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Nutrition Intervention for Autism Spectrum Disorders

Nourishing Hope. Nutrition Intervention for Autism Spectrum Disorders. Parent’s Listen Speaker Series Ryerson University - Toronto, Ontario December 1st, 2007. Julie Matthews Certified Nutrition Consultant Trudy Scott - Research Assistant. The food we feed a child has significant impact.

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Nutrition Intervention for Autism Spectrum Disorders

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  1. Nourishing Hope Nutrition Intervention for Autism Spectrum Disorders Parent’s Listen Speaker Series Ryerson University - Toronto, Ontario December 1st, 2007 Julie MatthewsCertified Nutrition Consultant Trudy Scott - Research Assistant

  2. The food we feed a child has significant impact • Background and Biochemistry • Nutrition Basics • Diet Options • Nutrition Boosters • Beginning & Evolving a Diet

  3. What is Autism and Autism Spectrum Disorder (ASD)? Autism, PDD, Asperger’s Syndrome, ADHD • Social: Not playful, avoids eye contact • Communication: Not use gestures, receptive and expressive language poor • Unusual interests and behaviors: Repetitive actions, hand flapping, picky eating, “stimming” • Physical: Constipation, diarrhea, hyperactivity, fatigue, aches and pains, digestive pain and gas, difficulty sleeping, anxiety

  4. Underlying Causes and Contributors • Genetics: MTHFR, GST, COMT. Involving the systems of methylation, sulfation, detoxification, digestion, gut/brain barrier, inflammation, immune function. • Environmental: Toxins, vaccinations, nutrient deficiencies, antibiotics and dysbiosis, endogenous toxins (opiates from food, microbial toxins)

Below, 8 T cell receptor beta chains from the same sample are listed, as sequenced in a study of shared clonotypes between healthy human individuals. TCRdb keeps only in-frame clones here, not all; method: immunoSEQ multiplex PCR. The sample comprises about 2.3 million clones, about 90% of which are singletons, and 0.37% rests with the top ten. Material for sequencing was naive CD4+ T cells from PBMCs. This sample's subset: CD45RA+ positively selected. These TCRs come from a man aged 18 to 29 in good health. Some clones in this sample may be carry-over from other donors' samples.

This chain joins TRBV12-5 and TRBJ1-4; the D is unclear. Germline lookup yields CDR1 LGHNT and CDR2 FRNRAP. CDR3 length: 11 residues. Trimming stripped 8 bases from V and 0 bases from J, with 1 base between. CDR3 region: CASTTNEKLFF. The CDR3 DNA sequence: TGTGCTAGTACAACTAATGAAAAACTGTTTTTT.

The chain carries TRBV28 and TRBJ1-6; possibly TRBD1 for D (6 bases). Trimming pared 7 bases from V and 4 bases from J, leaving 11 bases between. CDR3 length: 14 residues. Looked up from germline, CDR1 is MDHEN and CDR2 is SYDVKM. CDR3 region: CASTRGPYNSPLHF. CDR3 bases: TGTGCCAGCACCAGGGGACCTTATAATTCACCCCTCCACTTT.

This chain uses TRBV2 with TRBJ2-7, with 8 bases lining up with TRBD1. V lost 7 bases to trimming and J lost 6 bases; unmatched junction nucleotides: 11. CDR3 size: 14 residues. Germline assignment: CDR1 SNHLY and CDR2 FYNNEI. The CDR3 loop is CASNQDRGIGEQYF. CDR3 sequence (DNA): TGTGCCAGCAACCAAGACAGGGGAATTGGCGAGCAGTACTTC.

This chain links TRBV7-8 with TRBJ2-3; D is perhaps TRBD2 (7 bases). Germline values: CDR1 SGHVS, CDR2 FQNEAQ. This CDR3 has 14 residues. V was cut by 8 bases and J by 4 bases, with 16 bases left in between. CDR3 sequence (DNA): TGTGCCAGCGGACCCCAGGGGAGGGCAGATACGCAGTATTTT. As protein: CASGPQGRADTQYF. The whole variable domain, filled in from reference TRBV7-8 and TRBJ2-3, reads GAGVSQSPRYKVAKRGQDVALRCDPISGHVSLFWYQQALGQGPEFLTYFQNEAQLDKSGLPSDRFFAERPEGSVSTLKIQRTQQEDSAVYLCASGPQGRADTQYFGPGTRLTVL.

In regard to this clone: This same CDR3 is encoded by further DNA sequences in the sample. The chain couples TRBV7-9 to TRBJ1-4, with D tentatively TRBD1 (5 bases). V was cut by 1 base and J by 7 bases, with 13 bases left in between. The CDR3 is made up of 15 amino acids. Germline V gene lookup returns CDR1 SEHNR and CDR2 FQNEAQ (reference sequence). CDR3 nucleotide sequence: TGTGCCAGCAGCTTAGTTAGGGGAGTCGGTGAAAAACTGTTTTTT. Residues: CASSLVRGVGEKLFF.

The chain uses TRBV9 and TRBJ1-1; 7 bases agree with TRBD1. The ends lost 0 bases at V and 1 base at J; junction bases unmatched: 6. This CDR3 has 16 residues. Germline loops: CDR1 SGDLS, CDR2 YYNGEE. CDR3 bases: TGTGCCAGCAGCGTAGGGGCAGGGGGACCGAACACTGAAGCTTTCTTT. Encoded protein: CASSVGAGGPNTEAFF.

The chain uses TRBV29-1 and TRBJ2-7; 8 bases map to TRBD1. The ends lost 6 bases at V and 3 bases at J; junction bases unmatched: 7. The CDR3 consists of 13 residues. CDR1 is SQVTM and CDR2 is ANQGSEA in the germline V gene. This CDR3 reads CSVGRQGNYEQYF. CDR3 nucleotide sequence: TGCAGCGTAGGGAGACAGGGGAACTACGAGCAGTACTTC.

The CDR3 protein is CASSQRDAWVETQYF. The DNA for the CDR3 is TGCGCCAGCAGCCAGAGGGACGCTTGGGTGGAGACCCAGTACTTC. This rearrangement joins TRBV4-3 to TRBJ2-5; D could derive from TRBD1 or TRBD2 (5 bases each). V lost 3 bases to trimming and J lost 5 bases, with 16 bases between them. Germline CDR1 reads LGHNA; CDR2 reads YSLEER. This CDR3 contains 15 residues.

5. Biochemistry ©Julie Matthews, CNC 2007

  6. Affects of Faulty Sulfation ©Julie Matthews, CNC 2007

  7. Brain is Downstream Yeast toxins Undermethylated neurotransmitters Brain inflammation Increased toxicity Nutrient deficiencies Opiates Complex and InterrelatedWhole Body Disorder

  8. Why the GI System is So Important • Physical barrier of defense against bacteria, viruses, etc. • The largest part of the immune system is contained within the gut (70%) • Vitamins/minerals cofactors for enzymatic reactions and metabolism, etc. • Nutrients are precursors for neurotransmitters • The greatest concentration of serotonin, 90%, is found in the GI tract The Health of the GI System Determines Function of Body From Lisa Lewis, Ph.D.

  9. How Diet Can Help - Support Digestion & Biochemistry • Leaky Gut and Gut Inflammation • Remove foods that inflame gut • Add foods that heal the gut • Add foods that supply beneficial bacteria • Nutrient Deficiencies • Increase the quality of food and digestibility • Yeast Overgrowth • Remove sugars • Remove starches • Add probiotic-rich foods • Toxicity and Poor Detoxification • Avoid food additives • Avoid toxins in food supply and meal preparation • Faulty Methylation and Sulfation • Remove phenolic foods • Improve methylation and sulfation through supplementation Feeling Better >>> Learning Better

  10. Symptoms Diet May Improve • Ability to focus • Eye contact • Aggression • Gastrointestinal problems • Language • Sleep difficulties • Toilet training • Rash or eczema may improve • Behavior From Lisa Lewis, Ph.D